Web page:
Archive - 2012
Alabama has almost been dominated the whole game against a number five ranked LSU who possibly has played their best game all season. Yet facing a 17-14 deficit, a glimmer of hope was given to the Crimson Tide. LSUâ€™s Drew Allemanâ€™s missed field goal with less than 2 minutes to go in the game allowed Alabamaâ€™s Heisman Trophy hopeful A.J. McCarron to lead a drive which will forever go down in Crimson Tide lore. McCarron took about three plays before he found true freshman T.J. Yeldon on a screen pass allowing Yeldon to scamper into the end zone from 28 yards out.
In the first round of MAIS AA Playoffs, the Oak Hill Raiders traveled to North Delta School located outside of Batesville, Mississippi. The Raiders, a AA playoff wildcard, found a very strong opponent in the Green Wave. Unfortunately, Oak Hill was on the wrong side of a 42-14 score, losing to North Delta and being knocked out of the MAIS AA playoffs.
West Point played solid defense and went by a weaker New Hope in the last game of the regular season and district play. After the 38-7 win Friday, the Green Wave have had seven strong wins in a row, including the district clinching win over Oxford.
West Pointâ€™s Head Coach Chambless was happy to see this past week to go by, knowing that his Green Wave could have lost focus playing the lesser New Hope. Also the margin of victory allowed for West Point to play younger players and rest many of their starters.
Tuesday morning was busy for voters in Clay County. Clear skies made for a good early turnout.
Coming in the door to his precinct in the early-morning hours was John Jackson, a Civil Rights Icon in Clay County who led initiatives in the 1960s to integrate the local school system and secure equal voting rights for African Americans.
Now at 89, Jackson seems dismayed at the state of politics and the rise of division in America.
On Tuesday morning, Jackson spoke with Daily Times Leader correspondent Darlene Cox about the state of the union.
Poll workers are reporting steady lines of voters here in West Point today. At noon, just one set of workers at the Henry Harris Building, a voting precinct in West Point were reporting that nearly 300 voters had signed in a voted today so far.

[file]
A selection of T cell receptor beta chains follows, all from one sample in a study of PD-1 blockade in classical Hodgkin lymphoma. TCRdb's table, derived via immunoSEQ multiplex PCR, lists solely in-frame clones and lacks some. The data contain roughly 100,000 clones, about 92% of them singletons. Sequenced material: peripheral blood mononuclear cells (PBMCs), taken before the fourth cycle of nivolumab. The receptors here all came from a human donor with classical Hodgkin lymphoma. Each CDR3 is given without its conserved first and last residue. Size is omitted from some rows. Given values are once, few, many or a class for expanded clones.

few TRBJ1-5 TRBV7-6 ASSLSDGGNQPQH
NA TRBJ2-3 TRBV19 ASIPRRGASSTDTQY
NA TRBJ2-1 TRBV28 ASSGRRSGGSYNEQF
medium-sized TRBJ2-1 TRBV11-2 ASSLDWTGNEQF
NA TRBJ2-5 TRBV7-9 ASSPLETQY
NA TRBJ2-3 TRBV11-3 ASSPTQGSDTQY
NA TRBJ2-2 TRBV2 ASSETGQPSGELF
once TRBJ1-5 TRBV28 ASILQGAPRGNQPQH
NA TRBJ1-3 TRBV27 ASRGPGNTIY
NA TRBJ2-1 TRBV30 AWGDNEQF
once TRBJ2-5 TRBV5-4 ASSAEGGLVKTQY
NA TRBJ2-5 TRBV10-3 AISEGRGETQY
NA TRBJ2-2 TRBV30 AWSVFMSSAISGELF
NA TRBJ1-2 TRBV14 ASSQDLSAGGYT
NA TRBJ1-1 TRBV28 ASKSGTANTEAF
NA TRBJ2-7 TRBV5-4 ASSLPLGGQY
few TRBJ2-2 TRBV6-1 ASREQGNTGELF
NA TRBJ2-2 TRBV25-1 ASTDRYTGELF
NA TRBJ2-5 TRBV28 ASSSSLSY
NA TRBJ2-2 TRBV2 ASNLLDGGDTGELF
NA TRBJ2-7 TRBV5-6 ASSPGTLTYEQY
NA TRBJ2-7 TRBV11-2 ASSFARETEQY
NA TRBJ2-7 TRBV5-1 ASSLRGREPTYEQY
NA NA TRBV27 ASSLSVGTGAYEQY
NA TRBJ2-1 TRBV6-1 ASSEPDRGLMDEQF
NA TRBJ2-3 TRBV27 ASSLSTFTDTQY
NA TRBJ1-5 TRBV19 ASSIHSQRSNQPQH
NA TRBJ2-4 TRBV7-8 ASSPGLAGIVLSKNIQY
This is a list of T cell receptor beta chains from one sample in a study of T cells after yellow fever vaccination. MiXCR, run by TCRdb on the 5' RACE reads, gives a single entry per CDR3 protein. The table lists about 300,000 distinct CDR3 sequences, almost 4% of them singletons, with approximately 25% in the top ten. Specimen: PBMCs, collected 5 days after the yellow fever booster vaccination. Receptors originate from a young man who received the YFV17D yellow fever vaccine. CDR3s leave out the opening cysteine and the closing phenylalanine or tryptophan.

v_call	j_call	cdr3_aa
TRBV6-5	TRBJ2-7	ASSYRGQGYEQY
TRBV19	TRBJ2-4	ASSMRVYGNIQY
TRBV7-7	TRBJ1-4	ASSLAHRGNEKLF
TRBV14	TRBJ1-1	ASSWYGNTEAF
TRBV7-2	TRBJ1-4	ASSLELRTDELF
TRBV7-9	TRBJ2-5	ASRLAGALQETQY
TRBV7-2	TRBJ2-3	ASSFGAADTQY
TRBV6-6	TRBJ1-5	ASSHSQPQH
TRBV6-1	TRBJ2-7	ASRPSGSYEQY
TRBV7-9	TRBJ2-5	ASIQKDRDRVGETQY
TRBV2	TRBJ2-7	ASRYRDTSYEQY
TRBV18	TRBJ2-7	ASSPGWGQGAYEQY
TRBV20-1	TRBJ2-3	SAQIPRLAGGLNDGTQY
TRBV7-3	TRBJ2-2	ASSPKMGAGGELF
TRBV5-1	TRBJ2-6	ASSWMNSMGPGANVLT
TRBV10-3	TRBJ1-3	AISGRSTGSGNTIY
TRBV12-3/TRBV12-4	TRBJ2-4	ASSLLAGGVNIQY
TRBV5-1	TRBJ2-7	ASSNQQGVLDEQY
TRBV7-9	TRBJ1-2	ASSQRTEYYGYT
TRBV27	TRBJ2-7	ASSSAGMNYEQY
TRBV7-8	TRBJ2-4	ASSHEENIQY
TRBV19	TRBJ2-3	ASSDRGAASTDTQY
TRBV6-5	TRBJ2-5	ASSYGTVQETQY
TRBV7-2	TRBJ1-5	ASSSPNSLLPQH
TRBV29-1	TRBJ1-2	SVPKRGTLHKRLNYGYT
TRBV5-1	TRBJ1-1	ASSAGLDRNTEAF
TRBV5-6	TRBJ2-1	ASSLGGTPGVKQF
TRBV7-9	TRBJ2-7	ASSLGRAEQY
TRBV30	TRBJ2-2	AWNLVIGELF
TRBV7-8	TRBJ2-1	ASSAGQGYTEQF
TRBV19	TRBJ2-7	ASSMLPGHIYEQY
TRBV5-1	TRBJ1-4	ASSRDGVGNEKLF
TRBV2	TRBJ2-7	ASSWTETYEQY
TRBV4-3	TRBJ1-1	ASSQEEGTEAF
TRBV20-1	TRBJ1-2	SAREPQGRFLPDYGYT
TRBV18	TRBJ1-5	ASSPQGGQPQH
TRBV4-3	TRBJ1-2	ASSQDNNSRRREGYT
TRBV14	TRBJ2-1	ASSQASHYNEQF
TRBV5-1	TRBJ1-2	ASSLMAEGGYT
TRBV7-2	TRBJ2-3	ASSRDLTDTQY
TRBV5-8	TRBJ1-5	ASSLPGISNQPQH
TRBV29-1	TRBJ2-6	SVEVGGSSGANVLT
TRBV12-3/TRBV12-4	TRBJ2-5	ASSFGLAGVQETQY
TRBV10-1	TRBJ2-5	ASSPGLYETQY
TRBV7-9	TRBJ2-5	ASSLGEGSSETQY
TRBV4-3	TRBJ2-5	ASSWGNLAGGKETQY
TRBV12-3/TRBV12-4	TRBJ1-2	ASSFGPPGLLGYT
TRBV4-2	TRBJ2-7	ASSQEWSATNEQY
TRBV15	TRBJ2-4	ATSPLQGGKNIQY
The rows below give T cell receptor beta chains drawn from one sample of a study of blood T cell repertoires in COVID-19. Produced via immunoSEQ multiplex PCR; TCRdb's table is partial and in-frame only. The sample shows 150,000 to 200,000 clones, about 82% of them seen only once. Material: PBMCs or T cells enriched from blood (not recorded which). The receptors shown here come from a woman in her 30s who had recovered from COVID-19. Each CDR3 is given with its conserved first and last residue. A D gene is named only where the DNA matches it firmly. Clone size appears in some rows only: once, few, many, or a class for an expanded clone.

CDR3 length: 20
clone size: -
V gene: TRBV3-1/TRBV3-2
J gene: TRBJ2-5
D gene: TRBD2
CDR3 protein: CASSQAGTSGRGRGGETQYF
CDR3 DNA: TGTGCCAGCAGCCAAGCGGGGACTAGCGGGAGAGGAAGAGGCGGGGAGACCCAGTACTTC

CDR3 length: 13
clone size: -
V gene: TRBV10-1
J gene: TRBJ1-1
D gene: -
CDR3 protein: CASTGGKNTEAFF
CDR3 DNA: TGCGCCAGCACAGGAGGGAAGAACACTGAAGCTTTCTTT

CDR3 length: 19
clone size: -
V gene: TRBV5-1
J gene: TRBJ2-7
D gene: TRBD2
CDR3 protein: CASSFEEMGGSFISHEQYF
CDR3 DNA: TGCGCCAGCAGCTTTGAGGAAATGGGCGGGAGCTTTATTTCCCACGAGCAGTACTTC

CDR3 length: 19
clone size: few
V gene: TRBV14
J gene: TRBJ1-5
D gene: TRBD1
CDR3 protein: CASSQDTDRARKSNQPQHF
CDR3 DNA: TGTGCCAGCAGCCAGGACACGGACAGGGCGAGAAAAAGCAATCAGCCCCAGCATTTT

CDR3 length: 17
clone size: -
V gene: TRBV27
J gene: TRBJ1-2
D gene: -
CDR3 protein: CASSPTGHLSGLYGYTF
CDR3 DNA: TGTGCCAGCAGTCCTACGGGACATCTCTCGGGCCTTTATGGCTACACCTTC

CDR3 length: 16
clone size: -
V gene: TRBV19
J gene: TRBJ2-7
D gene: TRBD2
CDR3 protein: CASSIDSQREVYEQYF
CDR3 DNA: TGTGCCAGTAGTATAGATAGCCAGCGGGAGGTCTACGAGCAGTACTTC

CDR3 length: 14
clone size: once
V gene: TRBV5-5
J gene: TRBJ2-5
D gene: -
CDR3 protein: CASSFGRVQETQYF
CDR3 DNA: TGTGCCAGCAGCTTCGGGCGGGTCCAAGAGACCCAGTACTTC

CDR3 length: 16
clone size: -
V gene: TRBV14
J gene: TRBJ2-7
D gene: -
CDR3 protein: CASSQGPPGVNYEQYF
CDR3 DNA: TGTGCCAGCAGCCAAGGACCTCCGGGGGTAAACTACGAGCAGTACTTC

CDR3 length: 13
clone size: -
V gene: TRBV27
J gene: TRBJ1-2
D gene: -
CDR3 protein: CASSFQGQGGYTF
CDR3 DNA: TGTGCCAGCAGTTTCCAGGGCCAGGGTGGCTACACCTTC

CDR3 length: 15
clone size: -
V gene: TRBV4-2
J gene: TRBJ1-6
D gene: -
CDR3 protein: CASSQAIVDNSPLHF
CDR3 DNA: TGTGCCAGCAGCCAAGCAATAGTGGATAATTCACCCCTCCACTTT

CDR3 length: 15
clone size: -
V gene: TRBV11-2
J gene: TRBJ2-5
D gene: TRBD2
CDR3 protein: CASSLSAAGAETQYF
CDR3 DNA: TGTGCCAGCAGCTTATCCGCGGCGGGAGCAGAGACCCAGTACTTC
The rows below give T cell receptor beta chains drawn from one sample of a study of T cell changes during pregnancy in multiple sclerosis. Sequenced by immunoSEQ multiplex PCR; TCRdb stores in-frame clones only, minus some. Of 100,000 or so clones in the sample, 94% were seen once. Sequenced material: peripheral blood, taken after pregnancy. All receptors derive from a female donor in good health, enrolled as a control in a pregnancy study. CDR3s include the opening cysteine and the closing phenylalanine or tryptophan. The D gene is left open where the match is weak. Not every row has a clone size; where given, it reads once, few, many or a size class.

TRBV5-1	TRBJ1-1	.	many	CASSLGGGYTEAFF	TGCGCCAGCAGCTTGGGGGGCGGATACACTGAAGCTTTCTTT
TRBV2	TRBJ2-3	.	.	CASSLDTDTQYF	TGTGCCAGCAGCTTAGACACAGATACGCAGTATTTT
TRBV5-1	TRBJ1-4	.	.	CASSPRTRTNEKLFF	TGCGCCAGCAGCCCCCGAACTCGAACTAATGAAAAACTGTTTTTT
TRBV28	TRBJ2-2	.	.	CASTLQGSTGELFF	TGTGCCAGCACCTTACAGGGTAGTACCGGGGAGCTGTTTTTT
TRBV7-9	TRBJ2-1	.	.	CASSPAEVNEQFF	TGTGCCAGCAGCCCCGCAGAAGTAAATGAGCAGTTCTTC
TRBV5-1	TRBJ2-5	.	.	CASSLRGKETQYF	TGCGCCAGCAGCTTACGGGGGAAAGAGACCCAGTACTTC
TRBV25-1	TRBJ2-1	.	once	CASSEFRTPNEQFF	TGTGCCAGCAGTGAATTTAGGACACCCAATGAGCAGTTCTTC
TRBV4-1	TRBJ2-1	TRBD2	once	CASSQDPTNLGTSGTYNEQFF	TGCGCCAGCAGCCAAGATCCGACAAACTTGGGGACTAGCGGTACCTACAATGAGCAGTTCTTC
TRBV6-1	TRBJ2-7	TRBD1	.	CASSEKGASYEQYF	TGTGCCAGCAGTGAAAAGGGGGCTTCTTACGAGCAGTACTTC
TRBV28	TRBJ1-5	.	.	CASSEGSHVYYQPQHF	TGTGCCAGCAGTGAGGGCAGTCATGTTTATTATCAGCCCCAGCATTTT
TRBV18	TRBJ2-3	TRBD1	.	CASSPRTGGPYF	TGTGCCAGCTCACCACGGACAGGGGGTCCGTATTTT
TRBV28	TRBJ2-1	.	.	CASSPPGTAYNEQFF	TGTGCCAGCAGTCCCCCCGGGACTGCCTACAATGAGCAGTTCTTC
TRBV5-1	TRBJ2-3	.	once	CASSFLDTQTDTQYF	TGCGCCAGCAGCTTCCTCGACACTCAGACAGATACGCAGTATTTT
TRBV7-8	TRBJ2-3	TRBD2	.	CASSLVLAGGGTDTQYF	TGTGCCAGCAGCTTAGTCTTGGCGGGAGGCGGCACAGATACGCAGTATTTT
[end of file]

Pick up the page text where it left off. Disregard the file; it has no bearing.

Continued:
In the picture, Kelley Nevels (left) and Britany Terry let voters know they are in the right place at the Henry Harris Building on Court Street.
Just so the voters of Clay County know, absolutely no Voter ID is required to vote in the election today.
There has been some apparent confusion around the state regarding Voter ID and whether it is necessary for voters to present a form of identification at the polls on November 6, 2012.
There is no law requiring such a presentation.
If you are a registered and eligible voter do not let the lack of an ID hinder you from exercising your right to vote today.
â€śChallenging, good, interesting and also rewarding.â€ť
These are just some of the adjectives Sandra Davenport, who has served as District 3 Clay County School Board member for two terms, used to describe her time as representative of West Clay Elementary School.
And now, with confidence in her educational arena background and community support, Davenport is aiming once again for another term to serve parents and students of the Clay County School District.
After a two-hour bus ride to Batesville, Mississippi, the Raiders knew it would be an all or nothing battle ahead of them against the MAIS AA #4 North Delta Green Wave. Oak Hill hoped to play the role of giant killers on Friday night in the first-round playoff clash.
Score early, score late and dominate all four quarters on defense is one way to get the job done in football.
The West Point Green Wave (9-2; 7-0) employed that strategy on Friday night, defeating the New Hope Trojans 38-7.
This concluded the Green Wave 2012 regular season, one that boasts nine strong wins, seven of which were division victories, including a district clincher last week against Oxford.
West Point finds itself in what has become the norm for the Green Wave program over the past few seasons. The team will enter into the first round of the playoffs next week at home.
Josiah Coleman has a pedigree that runs deep with Mississippi law and politics.
He is the grandson of former Governor and Judge, J.P. Coleman and the son of retired Fifth Circuit Court of Appeals Judge Thomas Coleman.
He does not try to shy away from his family history. It's something that he's very proud of, but it's not the blood running in Coleman's veins that makes the 39 year-old law veteran believe he's qualified for the spot on the Mississippi Supreme Court that will be decided on Tuesday.